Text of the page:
2 Sisters. 2 DNA Tests. 2 Ways to Beat Cancer - Cape Cod Healthcare

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Published on October 01, 2021

2 Sisters. 2 DNA Tests. 2 Ways to Beat Cancer

Kirsten BCAM

In 2018, when two sisters found out they shared the BRCA2 genetic mutation for cancer, their first thoughts were for their young children. Then they courageously decided to have their breasts, ovaries and fallopian tubes removed at Cape Cod Hospital, where genetic testing for high-risk patients is helping women and men beat cancer before it starts.

The sisters talked about their experience to Cape Cod Health News three years ago, shortly after their surgical procedures.

“When I heard that I had the BRCA2 genetic mutation, my whole world flipped over,” said Kirsten Wickson of Brewster. “My first thought was for my 6-year-old daughter Emily. I didn’t want her to grow up without me.” 

Kirsten immediately encouraged her sister to be tested at Cape Cod Hospital’s High Risk Breast Clinic.

“We both have children, and when my sister found out she was also BRCA2 positive, we decided to have the surgery, because we intend to be there for our children as they grow up,” she said.

Kirsten’s sister (who asked not to be named in this story), had a then 8-year-old daughter and 6-year-old son. She said her children were the reason she decided to prophylactically remove as much “at-risk” tissue as possible to reduce her risk of getting cancer in the future.

“I need to believe that by the time my daughter is old enough to have to worry about this, science will have come a long way and she won’t be faced with this decision. I have a couple decades to hope for good things for her,” she said.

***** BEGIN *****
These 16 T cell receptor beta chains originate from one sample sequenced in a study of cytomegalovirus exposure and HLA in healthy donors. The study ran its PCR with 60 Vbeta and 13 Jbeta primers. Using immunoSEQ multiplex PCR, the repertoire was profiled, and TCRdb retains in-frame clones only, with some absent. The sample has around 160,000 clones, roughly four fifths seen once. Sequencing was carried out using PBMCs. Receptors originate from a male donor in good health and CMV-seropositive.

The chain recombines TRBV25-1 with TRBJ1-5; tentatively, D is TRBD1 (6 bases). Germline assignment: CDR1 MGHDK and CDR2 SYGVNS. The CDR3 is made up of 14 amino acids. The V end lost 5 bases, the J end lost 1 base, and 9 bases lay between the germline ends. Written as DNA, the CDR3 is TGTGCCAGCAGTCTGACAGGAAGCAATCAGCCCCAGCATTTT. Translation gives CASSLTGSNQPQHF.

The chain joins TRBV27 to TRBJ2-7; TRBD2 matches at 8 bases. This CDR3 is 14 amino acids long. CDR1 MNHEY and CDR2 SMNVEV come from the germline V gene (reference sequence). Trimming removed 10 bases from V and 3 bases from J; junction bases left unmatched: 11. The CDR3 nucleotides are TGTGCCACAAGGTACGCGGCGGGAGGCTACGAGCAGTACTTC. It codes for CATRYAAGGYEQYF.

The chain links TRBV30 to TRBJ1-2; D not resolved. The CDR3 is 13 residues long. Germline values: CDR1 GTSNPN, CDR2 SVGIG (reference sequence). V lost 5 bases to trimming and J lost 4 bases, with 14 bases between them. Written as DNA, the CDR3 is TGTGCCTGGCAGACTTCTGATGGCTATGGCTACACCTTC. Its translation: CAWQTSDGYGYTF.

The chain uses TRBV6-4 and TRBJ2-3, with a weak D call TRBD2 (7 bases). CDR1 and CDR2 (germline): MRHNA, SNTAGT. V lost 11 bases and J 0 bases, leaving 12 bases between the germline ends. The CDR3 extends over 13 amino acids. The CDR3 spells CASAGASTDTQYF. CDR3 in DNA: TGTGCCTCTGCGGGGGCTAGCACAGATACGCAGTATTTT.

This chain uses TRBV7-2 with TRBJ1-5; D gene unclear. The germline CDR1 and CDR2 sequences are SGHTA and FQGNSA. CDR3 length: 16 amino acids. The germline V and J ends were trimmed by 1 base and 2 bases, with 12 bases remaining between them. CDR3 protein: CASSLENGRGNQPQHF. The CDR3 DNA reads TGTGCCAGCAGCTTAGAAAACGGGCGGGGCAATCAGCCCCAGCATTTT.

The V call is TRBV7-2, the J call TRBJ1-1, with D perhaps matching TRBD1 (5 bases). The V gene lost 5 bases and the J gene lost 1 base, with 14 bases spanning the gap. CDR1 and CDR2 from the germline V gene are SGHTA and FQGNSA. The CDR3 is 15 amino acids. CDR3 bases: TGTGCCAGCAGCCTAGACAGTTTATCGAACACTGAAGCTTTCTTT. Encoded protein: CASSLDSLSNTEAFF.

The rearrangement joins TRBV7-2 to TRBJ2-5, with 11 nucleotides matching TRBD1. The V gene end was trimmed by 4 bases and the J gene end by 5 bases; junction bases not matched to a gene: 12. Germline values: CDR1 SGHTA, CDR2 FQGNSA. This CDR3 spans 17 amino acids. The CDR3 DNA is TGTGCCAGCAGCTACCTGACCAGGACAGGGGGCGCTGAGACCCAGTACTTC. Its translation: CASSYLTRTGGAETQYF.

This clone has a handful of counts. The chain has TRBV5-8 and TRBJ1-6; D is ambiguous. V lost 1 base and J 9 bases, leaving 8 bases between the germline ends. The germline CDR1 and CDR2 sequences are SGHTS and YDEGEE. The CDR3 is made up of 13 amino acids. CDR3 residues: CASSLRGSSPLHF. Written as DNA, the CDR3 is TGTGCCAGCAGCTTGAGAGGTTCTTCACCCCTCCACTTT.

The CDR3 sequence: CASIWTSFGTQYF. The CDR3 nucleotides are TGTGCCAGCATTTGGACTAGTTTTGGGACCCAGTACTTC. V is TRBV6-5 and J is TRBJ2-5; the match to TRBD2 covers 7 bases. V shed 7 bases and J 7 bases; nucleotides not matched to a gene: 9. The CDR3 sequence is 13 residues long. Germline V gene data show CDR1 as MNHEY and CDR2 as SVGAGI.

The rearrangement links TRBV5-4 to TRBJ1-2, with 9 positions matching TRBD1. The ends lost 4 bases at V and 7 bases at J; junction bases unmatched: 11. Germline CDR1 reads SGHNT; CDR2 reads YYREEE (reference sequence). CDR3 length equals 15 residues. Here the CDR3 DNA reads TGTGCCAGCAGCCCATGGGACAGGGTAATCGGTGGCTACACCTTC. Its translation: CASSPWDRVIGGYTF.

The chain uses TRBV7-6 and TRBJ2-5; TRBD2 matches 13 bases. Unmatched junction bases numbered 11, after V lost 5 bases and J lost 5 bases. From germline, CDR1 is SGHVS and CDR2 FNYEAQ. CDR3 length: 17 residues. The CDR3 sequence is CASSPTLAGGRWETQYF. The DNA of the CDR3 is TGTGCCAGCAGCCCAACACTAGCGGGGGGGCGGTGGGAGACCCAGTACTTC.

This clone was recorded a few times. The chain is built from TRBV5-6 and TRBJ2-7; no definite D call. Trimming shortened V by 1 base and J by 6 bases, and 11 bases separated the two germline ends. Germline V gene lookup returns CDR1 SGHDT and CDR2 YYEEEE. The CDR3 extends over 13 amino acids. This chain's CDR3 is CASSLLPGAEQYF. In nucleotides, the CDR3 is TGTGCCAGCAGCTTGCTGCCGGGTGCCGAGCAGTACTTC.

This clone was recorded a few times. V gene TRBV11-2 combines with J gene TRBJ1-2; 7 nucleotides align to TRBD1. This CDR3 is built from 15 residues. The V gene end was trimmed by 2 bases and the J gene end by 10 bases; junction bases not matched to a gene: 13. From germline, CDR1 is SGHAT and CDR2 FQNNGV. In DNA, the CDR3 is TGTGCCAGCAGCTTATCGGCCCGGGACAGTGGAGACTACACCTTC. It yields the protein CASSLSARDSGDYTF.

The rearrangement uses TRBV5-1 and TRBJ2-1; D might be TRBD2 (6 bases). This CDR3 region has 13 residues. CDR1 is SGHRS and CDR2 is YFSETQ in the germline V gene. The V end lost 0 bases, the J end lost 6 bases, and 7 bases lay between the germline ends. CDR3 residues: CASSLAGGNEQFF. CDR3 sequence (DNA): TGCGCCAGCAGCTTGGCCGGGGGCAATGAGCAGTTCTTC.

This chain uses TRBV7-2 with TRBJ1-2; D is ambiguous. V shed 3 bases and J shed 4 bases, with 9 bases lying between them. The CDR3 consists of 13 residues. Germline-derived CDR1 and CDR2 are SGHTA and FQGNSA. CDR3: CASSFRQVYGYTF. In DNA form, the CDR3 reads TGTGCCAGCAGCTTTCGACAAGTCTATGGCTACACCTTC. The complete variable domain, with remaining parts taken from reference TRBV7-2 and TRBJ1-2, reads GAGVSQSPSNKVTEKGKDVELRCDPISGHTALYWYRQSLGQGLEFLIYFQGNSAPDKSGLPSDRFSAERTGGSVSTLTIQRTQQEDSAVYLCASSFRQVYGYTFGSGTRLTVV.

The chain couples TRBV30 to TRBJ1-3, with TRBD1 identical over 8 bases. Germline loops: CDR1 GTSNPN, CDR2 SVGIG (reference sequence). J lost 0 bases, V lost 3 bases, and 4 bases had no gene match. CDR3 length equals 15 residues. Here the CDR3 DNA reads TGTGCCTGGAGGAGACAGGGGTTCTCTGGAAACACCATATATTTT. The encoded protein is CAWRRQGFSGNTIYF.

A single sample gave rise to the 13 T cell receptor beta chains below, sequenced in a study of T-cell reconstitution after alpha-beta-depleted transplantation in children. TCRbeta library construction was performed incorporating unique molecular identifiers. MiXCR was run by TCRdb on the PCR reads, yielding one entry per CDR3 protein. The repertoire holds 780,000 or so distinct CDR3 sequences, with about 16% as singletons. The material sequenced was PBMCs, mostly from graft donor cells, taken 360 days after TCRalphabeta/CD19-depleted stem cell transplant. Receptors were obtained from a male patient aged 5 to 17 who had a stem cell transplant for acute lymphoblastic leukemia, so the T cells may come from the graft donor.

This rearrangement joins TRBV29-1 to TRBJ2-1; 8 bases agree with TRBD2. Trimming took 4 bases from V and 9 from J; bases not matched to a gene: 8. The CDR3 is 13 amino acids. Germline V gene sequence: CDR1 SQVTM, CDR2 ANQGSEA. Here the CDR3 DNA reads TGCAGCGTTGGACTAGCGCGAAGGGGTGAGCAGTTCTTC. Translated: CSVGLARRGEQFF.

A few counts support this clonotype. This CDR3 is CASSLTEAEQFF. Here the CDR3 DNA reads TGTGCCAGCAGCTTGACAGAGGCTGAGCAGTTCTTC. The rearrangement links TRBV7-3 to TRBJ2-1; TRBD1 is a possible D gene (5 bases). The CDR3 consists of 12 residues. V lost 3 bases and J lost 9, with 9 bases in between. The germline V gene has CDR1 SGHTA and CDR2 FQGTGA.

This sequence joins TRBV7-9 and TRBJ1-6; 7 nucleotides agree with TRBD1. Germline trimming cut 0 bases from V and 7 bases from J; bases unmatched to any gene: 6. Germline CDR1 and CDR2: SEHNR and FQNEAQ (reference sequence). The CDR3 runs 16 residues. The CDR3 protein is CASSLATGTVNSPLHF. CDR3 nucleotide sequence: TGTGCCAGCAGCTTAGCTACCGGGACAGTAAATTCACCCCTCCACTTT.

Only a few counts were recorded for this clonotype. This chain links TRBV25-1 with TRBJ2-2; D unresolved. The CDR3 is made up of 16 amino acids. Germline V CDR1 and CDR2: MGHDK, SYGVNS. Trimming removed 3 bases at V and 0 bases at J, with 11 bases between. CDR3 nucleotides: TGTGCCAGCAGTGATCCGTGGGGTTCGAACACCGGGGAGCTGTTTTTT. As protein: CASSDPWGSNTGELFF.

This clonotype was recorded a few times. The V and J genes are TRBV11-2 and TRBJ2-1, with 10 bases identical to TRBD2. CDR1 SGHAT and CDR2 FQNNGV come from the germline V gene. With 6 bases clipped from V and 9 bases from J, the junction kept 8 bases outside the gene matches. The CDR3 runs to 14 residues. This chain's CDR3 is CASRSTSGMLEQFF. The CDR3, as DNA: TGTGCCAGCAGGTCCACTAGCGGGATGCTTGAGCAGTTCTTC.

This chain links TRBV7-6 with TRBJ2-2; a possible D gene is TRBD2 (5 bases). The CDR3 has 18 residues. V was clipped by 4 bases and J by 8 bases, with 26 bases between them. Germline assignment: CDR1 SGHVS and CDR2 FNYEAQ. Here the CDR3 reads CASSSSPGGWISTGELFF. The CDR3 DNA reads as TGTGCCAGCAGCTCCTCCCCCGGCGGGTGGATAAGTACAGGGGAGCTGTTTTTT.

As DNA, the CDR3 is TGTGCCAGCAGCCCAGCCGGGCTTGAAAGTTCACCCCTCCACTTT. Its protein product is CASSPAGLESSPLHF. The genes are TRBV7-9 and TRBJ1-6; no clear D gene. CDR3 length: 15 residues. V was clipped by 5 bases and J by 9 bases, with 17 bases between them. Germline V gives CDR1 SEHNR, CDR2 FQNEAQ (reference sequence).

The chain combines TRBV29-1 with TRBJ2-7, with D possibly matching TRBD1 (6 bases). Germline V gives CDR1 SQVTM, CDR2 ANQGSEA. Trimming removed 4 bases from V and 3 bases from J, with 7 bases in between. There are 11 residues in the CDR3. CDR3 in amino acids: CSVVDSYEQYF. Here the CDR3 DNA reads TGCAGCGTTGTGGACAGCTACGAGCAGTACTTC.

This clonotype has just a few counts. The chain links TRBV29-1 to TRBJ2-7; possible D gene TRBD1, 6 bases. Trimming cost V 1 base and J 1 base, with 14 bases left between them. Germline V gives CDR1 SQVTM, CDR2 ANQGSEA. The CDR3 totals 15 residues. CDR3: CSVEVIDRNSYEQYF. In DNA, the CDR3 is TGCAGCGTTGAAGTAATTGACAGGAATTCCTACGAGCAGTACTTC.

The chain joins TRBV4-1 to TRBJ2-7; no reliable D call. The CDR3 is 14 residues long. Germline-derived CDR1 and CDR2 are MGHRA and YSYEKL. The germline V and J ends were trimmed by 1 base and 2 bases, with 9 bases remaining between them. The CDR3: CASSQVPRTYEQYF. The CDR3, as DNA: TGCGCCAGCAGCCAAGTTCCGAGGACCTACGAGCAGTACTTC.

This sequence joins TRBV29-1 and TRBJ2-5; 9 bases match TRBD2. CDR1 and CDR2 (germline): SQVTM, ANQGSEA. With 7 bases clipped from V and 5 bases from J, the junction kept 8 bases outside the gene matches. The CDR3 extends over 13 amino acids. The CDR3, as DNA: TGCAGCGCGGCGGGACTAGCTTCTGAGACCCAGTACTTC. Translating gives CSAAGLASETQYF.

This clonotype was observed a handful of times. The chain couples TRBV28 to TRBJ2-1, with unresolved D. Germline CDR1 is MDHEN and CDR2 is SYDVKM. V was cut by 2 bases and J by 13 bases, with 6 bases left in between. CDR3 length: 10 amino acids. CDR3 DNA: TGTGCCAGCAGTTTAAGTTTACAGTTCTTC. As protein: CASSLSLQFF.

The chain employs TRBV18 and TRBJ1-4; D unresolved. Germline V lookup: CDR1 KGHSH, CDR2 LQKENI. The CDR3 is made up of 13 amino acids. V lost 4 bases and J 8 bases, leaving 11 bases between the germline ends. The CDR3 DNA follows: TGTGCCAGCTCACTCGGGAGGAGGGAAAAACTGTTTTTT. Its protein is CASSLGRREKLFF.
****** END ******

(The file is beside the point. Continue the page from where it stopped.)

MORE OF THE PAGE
Memories of their father’s long struggle with multiple sclerosis (MS) contributed to the sisters’ decision.

“Our father passed away in 2015 with MS, which he bravely fought for 23 years. I was his caregiver and watched him endure the disease,” said Kirsten. “My sister and I knew beyond a doubt that if someone had told him he could have had his legs surgically removed and avoided all those years of illness, he would have done it without hesitation. We were guided by his example. We went into surgery with no doubts.”

The High Risk Breast Clinic at Cuda Women’s Health Center in Hyannis opened in 2015.

Genetic Counseling Offered

The High Risk Breast Clinic offers on-site genetic counseling, testing and comprehensive breast cancer risk evaluation. High risk determination is based on family history of breast and ovarian cancer and personal factors, such as age of first live birth, timing of menarche and menopause, hormone replacement therapy and many other factors. Most breast cancers are sporadic; approximately five to 10 percent are a result of a genetic predisposition, such as the BRCA 1 or 2 genes. 

Patients who inherit the BRCA 1 or 2 gene mutations have up to an 87 percent lifetime risk of developing breast cancer and up to a 63 percent risk of developing ovarian cancer. Patients who are identified as high risk for a genetic mutation can meet with a high-risk specialist and be tested that day at the Cuda Center.

Kirsten’s sister, in 2018, said she also chose to be proactive.

“I decided I’d rather control the situation than have it control me. I decided to have the surgery now and be done with it rather than wait and maybe get cancer. I hated the idea of going back for tests again and again, year after year, just waiting to find out if we had cancer yet. After I made the decision, I was at peace with it,” she said.

Both sisters said it was a huge relief to have the surgery behind them. Neither is looking back with doubts or regrets. Instead, they are upbeat and anticipating a healthy future.

“I want to share this story in case even one person is helped,” said Kirsten. “Even if you have a rock-solid family history, find out if you should be tested. Go to a doctor and genetic counselor who are qualified and do this all the time.”

Featured Image: Kirsten Wickson, her husband Chris and daughter Emily vacationed in Florida before her surgery. She went into surgery without hesitation.